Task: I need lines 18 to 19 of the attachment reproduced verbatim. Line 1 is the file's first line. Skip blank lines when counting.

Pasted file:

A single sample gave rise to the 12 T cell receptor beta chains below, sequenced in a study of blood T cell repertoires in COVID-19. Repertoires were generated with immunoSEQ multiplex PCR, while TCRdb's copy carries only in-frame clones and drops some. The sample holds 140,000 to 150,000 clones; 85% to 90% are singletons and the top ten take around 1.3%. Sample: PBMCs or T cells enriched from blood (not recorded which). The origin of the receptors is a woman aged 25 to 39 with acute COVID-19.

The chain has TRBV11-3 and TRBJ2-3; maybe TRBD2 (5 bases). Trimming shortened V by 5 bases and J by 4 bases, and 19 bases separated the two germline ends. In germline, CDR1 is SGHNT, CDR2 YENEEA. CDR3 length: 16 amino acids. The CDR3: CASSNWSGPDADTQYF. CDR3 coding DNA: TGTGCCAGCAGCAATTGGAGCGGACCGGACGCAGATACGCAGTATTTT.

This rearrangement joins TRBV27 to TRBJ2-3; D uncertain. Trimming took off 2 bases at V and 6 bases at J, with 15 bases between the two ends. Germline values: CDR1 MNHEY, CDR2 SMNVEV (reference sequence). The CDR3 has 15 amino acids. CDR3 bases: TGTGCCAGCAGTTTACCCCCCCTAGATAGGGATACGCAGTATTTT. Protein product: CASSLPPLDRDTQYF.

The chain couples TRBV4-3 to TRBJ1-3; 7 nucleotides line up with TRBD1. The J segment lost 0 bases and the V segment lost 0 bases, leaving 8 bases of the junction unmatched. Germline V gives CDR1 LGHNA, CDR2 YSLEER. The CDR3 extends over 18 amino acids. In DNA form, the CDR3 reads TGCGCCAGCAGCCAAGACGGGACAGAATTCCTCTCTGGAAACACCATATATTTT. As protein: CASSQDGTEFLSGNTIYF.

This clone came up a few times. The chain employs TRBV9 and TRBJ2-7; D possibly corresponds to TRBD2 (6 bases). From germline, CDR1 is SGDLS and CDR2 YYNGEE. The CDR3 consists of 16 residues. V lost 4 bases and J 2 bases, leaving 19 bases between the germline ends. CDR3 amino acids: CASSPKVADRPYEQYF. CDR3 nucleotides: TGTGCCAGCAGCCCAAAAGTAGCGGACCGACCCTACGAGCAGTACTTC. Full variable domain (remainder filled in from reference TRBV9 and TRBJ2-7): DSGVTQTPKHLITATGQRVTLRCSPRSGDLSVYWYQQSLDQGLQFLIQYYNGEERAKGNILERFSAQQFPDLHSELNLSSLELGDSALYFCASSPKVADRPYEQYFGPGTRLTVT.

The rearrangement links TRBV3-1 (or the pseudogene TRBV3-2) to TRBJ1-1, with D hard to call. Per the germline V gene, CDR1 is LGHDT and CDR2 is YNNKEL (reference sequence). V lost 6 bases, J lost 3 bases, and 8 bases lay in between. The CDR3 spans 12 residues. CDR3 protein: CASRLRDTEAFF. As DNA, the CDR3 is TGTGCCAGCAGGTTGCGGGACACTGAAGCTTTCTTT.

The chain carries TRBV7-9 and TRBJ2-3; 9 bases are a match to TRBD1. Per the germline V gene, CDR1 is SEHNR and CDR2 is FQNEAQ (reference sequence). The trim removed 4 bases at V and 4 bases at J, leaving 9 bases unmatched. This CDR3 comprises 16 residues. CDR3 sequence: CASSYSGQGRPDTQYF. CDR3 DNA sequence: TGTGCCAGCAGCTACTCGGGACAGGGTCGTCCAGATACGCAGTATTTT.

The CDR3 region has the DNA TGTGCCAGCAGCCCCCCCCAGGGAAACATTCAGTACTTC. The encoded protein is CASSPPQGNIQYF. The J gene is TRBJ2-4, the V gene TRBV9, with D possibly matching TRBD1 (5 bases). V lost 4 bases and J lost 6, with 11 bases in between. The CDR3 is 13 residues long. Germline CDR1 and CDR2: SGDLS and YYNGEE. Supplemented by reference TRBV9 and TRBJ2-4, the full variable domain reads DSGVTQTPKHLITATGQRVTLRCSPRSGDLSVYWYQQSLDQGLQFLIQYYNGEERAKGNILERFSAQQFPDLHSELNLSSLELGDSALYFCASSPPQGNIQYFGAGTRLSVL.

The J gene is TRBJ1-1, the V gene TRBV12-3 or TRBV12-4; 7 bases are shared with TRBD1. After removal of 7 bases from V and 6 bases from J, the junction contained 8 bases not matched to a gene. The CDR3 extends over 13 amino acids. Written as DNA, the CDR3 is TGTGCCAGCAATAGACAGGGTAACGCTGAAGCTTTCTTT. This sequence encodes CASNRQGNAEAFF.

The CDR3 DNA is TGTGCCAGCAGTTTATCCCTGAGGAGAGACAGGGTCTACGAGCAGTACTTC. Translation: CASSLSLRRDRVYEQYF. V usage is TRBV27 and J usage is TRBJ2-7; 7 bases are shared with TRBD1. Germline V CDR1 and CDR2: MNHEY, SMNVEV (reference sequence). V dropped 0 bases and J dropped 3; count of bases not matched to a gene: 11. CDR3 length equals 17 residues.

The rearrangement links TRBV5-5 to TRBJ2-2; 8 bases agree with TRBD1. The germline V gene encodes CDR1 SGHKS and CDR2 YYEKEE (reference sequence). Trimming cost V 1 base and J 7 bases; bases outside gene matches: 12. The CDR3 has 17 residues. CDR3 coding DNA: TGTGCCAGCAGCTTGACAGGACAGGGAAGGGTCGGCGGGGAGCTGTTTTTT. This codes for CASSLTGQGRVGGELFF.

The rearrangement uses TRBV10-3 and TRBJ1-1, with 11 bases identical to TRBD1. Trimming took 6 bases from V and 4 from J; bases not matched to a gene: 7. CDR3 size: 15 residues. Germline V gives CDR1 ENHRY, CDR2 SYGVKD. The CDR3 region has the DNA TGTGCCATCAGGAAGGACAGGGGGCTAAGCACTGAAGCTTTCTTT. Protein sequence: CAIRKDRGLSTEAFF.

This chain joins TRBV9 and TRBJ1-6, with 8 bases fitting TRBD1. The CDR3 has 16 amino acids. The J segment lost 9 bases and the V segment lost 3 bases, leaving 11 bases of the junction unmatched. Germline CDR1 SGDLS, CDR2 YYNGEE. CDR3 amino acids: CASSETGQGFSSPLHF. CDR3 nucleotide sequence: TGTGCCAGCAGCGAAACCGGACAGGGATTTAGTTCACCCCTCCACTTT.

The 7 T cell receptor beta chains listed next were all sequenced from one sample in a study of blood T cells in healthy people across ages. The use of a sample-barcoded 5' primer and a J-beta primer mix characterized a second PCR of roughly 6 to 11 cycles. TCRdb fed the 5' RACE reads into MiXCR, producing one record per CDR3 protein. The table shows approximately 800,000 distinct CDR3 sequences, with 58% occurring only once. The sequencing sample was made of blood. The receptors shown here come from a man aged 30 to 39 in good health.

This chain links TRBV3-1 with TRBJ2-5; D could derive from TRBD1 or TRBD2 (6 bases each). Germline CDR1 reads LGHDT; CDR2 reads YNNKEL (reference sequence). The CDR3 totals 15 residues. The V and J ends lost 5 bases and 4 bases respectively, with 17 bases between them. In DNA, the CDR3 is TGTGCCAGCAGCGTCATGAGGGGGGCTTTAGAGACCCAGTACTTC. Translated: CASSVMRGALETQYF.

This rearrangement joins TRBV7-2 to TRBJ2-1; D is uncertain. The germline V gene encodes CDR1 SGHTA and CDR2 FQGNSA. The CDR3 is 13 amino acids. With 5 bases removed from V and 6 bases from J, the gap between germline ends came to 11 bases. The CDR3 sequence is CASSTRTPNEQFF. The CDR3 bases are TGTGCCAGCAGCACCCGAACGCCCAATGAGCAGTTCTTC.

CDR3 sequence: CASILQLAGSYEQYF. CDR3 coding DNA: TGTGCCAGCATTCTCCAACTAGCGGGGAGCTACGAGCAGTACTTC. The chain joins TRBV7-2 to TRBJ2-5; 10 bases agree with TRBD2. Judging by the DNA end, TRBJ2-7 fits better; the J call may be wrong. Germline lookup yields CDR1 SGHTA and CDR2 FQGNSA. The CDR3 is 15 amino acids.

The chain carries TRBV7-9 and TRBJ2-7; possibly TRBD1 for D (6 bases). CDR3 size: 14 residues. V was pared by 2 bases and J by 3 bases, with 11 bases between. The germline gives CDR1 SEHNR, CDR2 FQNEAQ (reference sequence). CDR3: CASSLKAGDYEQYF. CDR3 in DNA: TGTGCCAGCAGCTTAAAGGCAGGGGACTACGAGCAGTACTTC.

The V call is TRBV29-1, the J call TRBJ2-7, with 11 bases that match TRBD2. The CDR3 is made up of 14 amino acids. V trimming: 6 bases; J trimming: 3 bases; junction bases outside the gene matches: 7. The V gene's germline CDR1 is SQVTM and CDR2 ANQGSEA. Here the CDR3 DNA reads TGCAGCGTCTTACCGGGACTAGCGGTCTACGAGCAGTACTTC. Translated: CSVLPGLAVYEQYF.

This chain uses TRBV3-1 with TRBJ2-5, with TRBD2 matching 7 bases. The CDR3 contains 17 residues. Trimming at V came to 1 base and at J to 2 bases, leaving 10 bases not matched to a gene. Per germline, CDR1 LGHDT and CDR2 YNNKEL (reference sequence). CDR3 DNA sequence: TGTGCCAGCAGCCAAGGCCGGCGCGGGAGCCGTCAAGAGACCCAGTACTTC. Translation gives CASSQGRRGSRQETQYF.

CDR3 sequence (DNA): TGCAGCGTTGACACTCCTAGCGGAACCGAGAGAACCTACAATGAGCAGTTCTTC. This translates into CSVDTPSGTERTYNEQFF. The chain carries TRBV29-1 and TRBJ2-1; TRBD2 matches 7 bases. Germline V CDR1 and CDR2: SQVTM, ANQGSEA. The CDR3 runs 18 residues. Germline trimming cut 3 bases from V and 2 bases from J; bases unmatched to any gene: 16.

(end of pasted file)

The chain carries TRBV7-9 and TRBJ2-7; possibly TRBD1 for D (6 bases). CDR3 size: 14 residues. V was pared by 2 bases and J by 3 bases, with 11 bases between. The germline gives CDR1 SEHNR, CDR2 FQNEAQ (reference sequence). CDR3: CASSLKAGDYEQYF. CDR3 in DNA: TGTGCCAGCAGCTTAAAGGCAGGGGACTACGAGCAGTACTTC.

The V call is TRBV29-1, the J call TRBJ2-7, with 11 bases that match TRBD2. The CDR3 is made up of 14 amino acids. V trimming: 6 bases; J trimming: 3 bases; junction bases outside the gene matches: 7. The V gene's germline CDR1 is SQVTM and CDR2 ANQGSEA. Here the CDR3 DNA reads TGCAGCGTCTTACCGGGACTAGCGGTCTACGAGCAGTACTTC. Translated: CSVLPGLAVYEQYF.